Do we ever get done with underachieving? For most of us, my perception is no, we don’t. We read about the habits of “over-achievers, and we study how they think and do things. We aspire. We dream. We hope.
Yep, we’ve even heard that before as well, haven’t we? People who get out and achieve goals “do.” They get into action. We study them getting into action. We contemplate getting into action. When we finally motivate and get moving, we often sell ourselves short. We hold back. We don’t reach, at least not as far as we could.
What is up with that? What stays our hand at stepping into our destiny, our best future, our best selves? Self esteem. Confidence. Faith and trust in ourselves. All of this requires we love ourselves. We’ve heard this before as well, right?
When it all comes down to one principle, I see love as the culprit. We don’t love ourselves enough.
We’re taught to love others by our families, churches, institutions. Heck, our retail outlets and other businesses preach the “customer is always right” (which they aren’t) and we are forced to set ourselves aside. We constantly sacrifice ourselves for others, which is not a bad thing, but when it damages your self esteem and confidence, I see problems.
I realize there are millions of ways to have your confidence and self esteem damaged. Repair is not the simplest of things either. Yet, I see people quite damaged still step into their dreams. They’re willing to muster up the courage to “do.” Does this mean they love themselves? I think so. I believe they at least love what they’re doing which allows them to overcome fears and other internal issues.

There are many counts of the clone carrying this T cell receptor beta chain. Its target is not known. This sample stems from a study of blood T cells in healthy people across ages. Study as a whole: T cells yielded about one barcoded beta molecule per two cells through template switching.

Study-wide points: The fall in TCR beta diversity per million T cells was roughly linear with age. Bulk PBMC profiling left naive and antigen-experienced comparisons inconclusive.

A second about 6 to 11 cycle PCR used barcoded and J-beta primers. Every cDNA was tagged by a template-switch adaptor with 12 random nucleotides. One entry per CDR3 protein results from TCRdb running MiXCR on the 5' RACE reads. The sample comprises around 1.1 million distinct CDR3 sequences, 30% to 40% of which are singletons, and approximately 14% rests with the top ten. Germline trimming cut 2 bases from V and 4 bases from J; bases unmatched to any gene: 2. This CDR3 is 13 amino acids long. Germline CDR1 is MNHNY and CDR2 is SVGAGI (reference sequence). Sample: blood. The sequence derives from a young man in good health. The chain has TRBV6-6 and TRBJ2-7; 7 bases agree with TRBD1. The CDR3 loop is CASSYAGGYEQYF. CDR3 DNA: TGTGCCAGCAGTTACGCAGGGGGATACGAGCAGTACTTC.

I listen nearly every day to writers who will not step into their dream. Heck, I’m one of them all too often! What is up with that?
I’m learning though. I’m learning that confidence owns a root tied directly to loving yourself. I could step out with the ultimate book, where I write it real and I write it according to my truth and the book might not be popular. Does this matter? Not if I’ve written so close to my heart I know I gave it all I had.
It’s that ability to follow your passion without watering it down to social norms which I’ve observed to be the way to go. The more I experience resistance to my personal truths and I realize there are others uncomfortable with my perspectives, the more I see the importance of not compromising on personal truths when writing books simply to placate. This is one of the reasons the absurd “politically correct” movement leaves such a disgusting taste in our mouths. The truth gets lost in the gloss-over.
Do we ever graduate from underachieving, from not meeting our potential? We’ll never know until we give ourselves permission to go after our dreams with all thrusters firing, will we?